Case study: Tyzzer’s disease

From the June 2020 Newsletter:

The other case of neonatal disease is from a 10-day-old female Quarterhorse foal that became recumbent and died after being treated for diarrhea. Field autopsy notes described a possible pneumonia, as well as hemorrhage along the ventricles of the heart.

Microscopically, within the liver, were multiple and coalescing, random, nodular regions of cellular debris (necrosis) admixed with acute inflammation (Figure A). Along the periphery of the necrotic nodules were few hepatocytes with intracellular bacilli that were arranged in “haystacks” (Figure B). Special histochemical silver stain (Figure C highlighted bacteria consistent with Clostridium piliforme, the causative agent of Tyzzer’s disease.

Necrosis and acute inflammation in the liver of a neonatal foal (A). Hepatocytes along the periphery occasionally contain intracytoplasmic bacilli that form haystacks consistent with Clostridium piliforme (B). Histochemical silver stain highlights the bacilli, confirming the diagnosis of Tyzzer’s disease (C).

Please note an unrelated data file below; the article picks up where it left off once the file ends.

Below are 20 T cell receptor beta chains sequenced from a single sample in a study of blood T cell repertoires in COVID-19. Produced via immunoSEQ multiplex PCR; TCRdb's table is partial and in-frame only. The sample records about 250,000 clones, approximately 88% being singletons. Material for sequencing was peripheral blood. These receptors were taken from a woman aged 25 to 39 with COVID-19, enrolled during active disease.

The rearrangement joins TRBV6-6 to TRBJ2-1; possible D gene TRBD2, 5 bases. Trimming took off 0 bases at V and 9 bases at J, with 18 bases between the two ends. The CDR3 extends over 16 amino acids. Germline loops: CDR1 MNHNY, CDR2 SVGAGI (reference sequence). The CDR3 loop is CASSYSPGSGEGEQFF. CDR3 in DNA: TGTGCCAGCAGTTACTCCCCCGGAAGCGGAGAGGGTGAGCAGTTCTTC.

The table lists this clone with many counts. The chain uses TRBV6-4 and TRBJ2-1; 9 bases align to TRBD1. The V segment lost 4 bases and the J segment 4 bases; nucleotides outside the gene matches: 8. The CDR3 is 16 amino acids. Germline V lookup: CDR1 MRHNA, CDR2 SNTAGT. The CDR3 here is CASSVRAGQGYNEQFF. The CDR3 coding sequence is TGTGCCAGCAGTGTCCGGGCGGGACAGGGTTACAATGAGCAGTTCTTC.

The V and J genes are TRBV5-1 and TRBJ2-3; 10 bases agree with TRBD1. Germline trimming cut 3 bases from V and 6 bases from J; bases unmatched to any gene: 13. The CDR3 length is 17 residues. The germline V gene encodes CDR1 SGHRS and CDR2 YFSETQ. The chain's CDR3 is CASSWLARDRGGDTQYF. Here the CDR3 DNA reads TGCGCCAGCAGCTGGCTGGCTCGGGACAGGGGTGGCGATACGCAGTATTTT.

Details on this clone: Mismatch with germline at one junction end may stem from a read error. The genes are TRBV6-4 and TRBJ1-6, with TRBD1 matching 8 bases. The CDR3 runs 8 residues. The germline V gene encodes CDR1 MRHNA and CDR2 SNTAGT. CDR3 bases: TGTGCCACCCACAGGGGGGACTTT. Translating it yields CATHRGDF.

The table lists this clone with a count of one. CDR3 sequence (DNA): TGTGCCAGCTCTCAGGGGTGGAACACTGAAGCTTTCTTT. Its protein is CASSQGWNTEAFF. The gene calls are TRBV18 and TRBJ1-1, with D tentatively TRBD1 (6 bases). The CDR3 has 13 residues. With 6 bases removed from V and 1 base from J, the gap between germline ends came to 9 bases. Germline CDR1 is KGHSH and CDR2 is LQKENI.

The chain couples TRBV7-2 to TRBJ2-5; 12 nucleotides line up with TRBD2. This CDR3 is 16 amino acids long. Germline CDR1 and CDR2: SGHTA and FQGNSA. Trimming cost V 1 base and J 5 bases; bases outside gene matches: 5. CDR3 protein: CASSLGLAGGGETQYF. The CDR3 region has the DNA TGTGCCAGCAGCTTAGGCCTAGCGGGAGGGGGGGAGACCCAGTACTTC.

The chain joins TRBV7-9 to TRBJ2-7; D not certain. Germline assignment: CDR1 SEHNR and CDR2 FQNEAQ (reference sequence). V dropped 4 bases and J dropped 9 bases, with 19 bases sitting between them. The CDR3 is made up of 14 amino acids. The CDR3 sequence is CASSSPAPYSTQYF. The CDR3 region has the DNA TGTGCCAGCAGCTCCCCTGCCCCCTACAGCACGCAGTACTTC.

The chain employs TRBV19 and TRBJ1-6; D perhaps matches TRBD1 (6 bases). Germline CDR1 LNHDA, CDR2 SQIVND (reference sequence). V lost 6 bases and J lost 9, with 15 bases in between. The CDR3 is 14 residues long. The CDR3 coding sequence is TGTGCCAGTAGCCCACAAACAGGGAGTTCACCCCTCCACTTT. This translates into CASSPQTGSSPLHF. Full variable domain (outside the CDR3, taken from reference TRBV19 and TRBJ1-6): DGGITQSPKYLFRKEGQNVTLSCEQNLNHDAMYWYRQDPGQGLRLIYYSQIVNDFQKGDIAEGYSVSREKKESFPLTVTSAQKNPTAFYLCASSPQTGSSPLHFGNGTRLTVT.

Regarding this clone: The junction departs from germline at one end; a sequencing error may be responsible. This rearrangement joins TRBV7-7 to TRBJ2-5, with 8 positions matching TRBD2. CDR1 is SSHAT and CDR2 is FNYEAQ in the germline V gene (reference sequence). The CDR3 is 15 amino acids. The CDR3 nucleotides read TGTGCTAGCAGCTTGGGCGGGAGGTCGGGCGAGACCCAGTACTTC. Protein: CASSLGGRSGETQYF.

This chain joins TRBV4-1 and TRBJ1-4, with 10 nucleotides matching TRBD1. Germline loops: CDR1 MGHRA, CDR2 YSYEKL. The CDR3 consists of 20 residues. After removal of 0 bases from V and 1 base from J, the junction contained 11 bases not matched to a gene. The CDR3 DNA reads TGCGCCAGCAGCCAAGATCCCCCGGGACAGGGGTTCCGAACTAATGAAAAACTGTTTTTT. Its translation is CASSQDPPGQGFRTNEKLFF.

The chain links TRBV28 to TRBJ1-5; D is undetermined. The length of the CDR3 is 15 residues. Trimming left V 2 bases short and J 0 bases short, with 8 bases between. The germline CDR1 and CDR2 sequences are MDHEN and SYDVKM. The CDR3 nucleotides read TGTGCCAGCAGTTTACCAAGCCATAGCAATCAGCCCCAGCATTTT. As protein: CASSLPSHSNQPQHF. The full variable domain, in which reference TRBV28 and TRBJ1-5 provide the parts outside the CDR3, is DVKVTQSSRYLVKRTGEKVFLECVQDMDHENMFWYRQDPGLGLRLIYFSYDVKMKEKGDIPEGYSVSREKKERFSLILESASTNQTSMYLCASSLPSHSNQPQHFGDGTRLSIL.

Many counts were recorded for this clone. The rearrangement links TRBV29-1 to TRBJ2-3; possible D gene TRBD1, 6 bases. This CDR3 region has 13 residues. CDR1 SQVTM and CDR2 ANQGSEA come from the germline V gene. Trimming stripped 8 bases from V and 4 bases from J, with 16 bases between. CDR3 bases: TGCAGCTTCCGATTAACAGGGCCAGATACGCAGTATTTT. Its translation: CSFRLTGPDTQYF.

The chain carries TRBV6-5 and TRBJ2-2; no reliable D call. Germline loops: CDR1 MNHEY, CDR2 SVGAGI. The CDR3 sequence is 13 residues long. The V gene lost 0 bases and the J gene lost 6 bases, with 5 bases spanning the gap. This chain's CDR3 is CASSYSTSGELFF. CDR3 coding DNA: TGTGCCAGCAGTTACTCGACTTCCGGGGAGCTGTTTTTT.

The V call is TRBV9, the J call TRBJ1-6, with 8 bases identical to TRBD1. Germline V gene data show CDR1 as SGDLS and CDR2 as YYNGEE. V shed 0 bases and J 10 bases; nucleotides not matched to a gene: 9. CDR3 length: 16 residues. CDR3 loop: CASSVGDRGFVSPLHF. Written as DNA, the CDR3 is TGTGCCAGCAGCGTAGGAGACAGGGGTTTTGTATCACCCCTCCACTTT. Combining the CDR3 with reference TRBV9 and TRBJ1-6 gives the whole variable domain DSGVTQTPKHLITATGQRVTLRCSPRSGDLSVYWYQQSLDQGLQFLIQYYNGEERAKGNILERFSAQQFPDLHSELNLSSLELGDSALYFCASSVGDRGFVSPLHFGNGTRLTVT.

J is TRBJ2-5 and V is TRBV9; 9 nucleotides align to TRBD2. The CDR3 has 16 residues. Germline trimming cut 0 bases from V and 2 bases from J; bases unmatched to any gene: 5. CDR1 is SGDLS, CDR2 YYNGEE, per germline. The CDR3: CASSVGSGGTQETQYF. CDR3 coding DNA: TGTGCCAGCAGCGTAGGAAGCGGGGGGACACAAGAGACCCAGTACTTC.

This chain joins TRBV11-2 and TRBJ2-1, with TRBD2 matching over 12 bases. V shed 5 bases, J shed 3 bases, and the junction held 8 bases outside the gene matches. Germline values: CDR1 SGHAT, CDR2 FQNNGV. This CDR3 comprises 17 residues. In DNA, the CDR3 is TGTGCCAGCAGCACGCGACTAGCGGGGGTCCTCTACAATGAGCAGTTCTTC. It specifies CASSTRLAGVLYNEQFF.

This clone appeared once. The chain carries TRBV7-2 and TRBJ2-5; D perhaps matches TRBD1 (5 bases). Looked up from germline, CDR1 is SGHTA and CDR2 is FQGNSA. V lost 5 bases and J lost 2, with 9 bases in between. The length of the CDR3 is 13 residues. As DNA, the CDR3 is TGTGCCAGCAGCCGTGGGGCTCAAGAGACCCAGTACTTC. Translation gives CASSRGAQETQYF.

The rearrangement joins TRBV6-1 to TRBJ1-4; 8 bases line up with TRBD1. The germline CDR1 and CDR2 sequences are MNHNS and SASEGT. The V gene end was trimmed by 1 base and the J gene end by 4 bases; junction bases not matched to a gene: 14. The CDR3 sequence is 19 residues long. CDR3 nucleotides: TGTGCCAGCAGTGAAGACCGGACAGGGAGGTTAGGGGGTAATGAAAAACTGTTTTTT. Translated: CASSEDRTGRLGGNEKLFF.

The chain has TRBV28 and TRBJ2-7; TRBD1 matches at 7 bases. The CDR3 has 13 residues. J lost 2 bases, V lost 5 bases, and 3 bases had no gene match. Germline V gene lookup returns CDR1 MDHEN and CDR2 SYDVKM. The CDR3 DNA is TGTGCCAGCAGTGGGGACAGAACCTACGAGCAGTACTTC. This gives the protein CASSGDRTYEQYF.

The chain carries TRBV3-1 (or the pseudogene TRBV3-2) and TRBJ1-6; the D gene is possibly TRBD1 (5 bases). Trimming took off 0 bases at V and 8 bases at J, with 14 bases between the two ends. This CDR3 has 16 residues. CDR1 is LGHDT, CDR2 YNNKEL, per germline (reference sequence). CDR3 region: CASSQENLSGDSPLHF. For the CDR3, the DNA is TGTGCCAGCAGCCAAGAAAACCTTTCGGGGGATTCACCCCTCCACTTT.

Besides hepatitis, C. piliforme infection can be associated with diarrhea and heart lesions – both of which were seen in this foal. Most cases of Tyzzer’s occur in 1- to 2-week-old foals; however, foals up to 6 weeks may succumb to the disease. Clinical signs may include diarrhea, jaundice (yellow tint to the skin, eyes or mucous membranes), fever, anorexia and recumbency. Tyzzer’s is more common in the spring when mares are out on lush pasture.

View the full June 2020 Newsletter or browse older editions.